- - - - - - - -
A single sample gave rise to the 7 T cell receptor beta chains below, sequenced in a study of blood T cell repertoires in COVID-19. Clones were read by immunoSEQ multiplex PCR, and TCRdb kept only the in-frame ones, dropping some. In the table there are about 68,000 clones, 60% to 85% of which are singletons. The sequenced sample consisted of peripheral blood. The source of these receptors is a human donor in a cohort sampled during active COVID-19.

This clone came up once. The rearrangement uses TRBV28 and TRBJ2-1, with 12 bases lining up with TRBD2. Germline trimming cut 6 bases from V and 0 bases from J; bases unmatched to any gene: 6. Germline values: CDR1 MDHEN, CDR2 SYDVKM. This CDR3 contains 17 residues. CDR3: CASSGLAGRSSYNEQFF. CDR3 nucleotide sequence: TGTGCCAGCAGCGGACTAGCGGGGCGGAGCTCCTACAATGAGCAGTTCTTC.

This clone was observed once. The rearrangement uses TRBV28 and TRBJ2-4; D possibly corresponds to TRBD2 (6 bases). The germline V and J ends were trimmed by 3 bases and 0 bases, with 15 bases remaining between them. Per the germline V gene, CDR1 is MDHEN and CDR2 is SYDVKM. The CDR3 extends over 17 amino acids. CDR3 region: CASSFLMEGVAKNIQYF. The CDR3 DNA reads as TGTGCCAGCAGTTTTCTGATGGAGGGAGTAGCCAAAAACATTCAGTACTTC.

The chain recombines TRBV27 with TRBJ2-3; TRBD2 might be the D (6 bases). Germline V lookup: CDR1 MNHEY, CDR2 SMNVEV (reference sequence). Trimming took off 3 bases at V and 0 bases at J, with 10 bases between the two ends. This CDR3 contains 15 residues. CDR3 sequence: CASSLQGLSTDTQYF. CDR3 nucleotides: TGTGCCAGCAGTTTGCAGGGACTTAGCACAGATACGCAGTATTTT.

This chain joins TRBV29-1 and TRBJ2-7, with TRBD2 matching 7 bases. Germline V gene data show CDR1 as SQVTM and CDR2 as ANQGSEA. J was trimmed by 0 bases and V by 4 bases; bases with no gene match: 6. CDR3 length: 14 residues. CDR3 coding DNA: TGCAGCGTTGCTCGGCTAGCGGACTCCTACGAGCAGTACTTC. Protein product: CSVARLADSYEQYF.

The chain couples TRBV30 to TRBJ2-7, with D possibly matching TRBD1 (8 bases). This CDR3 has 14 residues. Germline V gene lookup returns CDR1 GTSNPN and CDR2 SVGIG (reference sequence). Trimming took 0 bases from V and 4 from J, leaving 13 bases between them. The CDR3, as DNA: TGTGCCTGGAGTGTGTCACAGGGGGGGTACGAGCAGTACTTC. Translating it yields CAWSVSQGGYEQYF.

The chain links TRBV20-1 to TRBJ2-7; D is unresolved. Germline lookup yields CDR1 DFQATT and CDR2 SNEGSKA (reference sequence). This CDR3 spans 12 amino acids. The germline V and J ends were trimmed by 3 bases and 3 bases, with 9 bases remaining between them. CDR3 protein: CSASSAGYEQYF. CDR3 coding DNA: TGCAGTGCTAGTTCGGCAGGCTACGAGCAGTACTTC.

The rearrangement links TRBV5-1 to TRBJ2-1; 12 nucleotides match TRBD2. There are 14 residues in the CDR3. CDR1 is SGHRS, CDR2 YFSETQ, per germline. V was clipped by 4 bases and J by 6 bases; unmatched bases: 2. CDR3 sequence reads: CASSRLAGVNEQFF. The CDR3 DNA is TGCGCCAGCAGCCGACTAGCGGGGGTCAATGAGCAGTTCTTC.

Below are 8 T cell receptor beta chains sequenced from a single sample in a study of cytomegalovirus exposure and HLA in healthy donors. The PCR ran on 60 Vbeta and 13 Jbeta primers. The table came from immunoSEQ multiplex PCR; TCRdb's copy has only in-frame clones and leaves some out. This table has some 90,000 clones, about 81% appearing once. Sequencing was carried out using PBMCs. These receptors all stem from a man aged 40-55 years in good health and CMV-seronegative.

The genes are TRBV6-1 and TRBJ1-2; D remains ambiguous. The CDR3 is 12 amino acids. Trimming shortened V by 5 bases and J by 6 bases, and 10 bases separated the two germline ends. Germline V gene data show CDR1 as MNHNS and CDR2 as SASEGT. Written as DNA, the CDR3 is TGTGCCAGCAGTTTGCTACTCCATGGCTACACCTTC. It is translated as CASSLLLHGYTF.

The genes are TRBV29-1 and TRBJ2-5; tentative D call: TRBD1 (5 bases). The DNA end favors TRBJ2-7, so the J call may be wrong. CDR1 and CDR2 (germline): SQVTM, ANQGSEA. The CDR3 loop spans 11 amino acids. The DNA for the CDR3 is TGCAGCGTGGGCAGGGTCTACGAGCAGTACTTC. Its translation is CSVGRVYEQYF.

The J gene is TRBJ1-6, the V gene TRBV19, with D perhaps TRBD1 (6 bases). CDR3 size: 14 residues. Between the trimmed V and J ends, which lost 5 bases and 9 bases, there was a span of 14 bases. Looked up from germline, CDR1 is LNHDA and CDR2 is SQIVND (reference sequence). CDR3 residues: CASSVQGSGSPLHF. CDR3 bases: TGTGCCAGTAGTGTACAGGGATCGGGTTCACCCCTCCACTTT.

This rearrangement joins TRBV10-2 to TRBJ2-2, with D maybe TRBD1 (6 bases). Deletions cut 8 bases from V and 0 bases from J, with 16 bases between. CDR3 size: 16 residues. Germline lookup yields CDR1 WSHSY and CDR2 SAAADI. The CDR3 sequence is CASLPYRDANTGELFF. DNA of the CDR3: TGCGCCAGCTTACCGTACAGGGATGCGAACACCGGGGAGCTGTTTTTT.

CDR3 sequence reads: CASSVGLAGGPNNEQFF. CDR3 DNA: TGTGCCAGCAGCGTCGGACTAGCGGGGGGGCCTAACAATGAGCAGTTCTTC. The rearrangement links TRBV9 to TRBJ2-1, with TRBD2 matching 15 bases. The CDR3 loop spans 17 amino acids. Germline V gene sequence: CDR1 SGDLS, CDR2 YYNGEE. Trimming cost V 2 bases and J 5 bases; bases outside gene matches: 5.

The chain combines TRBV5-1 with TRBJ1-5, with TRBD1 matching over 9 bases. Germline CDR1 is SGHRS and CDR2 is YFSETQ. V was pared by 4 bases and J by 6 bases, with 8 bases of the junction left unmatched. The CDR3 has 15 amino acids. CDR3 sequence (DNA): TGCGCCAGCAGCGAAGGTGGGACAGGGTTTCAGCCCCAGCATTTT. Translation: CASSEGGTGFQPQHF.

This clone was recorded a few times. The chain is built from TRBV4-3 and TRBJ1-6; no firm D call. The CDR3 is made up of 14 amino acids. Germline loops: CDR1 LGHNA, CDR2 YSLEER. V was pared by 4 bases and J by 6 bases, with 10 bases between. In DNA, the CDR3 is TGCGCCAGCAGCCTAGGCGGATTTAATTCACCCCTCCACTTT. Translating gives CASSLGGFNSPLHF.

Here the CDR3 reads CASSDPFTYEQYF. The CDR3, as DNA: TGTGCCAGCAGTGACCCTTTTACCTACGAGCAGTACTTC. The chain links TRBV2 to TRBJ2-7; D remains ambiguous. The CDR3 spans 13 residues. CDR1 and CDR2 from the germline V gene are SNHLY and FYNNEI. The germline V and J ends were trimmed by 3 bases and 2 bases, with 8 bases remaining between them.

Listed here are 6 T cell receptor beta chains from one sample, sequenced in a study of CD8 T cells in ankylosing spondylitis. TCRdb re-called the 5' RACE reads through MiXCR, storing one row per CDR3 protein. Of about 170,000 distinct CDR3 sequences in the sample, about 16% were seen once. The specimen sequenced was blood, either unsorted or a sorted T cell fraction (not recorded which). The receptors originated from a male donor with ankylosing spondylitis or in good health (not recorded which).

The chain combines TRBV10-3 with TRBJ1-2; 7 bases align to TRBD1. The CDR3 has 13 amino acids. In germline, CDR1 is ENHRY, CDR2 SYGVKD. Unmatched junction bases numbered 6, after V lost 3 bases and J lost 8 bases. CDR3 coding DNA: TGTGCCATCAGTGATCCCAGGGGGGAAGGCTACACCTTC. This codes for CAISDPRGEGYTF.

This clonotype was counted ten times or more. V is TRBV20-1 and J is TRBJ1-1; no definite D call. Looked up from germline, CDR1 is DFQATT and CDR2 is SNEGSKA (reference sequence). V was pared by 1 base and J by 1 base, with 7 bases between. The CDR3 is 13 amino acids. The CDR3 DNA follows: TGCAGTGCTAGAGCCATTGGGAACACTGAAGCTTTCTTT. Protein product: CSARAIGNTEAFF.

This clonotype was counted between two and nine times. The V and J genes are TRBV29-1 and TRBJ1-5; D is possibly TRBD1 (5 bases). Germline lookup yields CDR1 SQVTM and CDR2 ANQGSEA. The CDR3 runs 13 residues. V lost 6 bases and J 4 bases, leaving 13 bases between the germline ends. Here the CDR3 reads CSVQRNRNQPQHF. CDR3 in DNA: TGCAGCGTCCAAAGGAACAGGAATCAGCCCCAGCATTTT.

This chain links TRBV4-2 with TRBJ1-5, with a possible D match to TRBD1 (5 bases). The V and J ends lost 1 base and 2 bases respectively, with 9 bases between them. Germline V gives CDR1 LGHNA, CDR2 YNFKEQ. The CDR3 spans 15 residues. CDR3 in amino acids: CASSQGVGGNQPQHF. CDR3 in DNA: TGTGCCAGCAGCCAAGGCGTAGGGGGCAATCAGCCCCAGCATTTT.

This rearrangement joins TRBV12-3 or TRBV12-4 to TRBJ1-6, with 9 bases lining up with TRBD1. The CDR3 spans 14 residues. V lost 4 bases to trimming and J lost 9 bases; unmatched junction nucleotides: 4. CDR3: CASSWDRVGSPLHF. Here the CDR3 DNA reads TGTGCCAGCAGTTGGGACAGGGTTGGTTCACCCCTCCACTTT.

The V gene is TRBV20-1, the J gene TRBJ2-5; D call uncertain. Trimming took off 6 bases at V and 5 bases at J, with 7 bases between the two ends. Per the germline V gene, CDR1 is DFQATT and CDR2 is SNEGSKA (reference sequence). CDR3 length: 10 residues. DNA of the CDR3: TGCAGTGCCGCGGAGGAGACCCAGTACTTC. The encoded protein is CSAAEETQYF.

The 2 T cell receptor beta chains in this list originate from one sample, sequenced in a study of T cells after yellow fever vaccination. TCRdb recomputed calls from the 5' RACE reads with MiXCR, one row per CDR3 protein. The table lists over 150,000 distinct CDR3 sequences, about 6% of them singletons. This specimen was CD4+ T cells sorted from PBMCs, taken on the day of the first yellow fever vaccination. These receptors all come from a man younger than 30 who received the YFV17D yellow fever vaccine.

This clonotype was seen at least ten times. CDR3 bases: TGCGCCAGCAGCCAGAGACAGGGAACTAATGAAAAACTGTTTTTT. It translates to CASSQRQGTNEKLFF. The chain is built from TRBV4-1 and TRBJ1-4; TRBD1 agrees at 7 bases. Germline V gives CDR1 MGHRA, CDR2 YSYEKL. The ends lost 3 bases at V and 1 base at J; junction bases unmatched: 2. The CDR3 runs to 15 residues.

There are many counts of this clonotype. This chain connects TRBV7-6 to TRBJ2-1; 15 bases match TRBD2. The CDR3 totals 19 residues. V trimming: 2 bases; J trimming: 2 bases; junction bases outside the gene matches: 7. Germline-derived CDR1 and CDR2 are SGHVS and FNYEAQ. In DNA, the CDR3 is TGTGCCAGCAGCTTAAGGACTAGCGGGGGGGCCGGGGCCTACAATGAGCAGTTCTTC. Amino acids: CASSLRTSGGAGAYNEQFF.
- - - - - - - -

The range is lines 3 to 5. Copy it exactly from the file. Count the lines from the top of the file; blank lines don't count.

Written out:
This clone was observed once. The rearrangement uses TRBV28 and TRBJ2-4; D possibly corresponds to TRBD2 (6 bases). The germline V and J ends were trimmed by 3 bases and 0 bases, with 15 bases remaining between them. Per the germline V gene, CDR1 is MDHEN and CDR2 is SYDVKM. The CDR3 extends over 17 amino acids. CDR3 region: CASSFLMEGVAKNIQYF. The CDR3 DNA reads as TGTGCCAGCAGTTTTCTGATGGAGGGAGTAGCCAAAAACATTCAGTACTTC.

The chain recombines TRBV27 with TRBJ2-3; TRBD2 might be the D (6 bases). Germline V lookup: CDR1 MNHEY, CDR2 SMNVEV (reference sequence). Trimming took off 3 bases at V and 0 bases at J, with 10 bases between the two ends. This CDR3 contains 15 residues. CDR3 sequence: CASSLQGLSTDTQYF. CDR3 nucleotides: TGTGCCAGCAGTTTGCAGGGACTTAGCACAGATACGCAGTATTTT.

This chain joins TRBV29-1 and TRBJ2-7, with TRBD2 matching 7 bases. Germline V gene data show CDR1 as SQVTM and CDR2 as ANQGSEA. J was trimmed by 0 bases and V by 4 bases; bases with no gene match: 6. CDR3 length: 14 residues. CDR3 coding DNA: TGCAGCGTTGCTCGGCTAGCGGACTCCTACGAGCAGTACTTC. Protein product: CSVARLADSYEQYF.